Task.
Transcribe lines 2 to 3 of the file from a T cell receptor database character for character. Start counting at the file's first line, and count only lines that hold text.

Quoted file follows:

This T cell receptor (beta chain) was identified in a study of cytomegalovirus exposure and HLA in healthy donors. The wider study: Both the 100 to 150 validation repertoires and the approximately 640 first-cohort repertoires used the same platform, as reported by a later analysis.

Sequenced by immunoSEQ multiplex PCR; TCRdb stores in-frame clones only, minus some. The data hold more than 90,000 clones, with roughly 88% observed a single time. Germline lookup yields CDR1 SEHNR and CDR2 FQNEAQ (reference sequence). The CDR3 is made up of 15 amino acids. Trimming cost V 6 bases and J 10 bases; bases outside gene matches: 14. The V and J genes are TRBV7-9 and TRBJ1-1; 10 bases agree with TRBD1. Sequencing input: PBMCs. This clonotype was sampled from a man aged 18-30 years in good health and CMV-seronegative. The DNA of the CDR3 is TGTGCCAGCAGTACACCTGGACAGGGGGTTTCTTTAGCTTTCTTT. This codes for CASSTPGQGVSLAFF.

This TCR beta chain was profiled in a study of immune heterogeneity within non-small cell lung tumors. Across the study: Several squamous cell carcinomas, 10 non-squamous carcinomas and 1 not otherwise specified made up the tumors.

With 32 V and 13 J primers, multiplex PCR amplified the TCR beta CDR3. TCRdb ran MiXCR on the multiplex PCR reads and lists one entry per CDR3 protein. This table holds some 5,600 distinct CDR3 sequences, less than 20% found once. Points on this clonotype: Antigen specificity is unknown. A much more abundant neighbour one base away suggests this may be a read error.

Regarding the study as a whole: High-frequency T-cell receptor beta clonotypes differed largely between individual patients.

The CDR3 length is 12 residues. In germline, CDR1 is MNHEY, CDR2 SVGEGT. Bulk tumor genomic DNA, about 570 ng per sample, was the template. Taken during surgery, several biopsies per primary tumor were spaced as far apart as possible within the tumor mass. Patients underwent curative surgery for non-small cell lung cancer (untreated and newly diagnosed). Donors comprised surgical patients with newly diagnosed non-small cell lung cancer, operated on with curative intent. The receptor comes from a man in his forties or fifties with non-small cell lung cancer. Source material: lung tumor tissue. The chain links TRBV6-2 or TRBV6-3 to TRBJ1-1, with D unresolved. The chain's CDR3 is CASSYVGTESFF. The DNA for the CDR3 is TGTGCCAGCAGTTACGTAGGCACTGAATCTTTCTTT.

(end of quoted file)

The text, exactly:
Sequenced by immunoSEQ multiplex PCR; TCRdb stores in-frame clones only, minus some. The data hold more than 90,000 clones, with roughly 88% observed a single time. Germline lookup yields CDR1 SEHNR and CDR2 FQNEAQ (reference sequence). The CDR3 is made up of 15 amino acids. Trimming cost V 6 bases and J 10 bases; bases outside gene matches: 14. The V and J genes are TRBV7-9 and TRBJ1-1; 10 bases agree with TRBD1. Sequencing input: PBMCs. This clonotype was sampled from a man aged 18-30 years in good health and CMV-seronegative. The DNA of the CDR3 is TGTGCCAGCAGTACACCTGGACAGGGGGTTTCTTTAGCTTTCTTT. This codes for CASSTPGQGVSLAFF.

This TCR beta chain was profiled in a study of immune heterogeneity within non-small cell lung tumors. Across the study: Several squamous cell carcinomas, 10 non-squamous carcinomas and 1 not otherwise specified made up the tumors.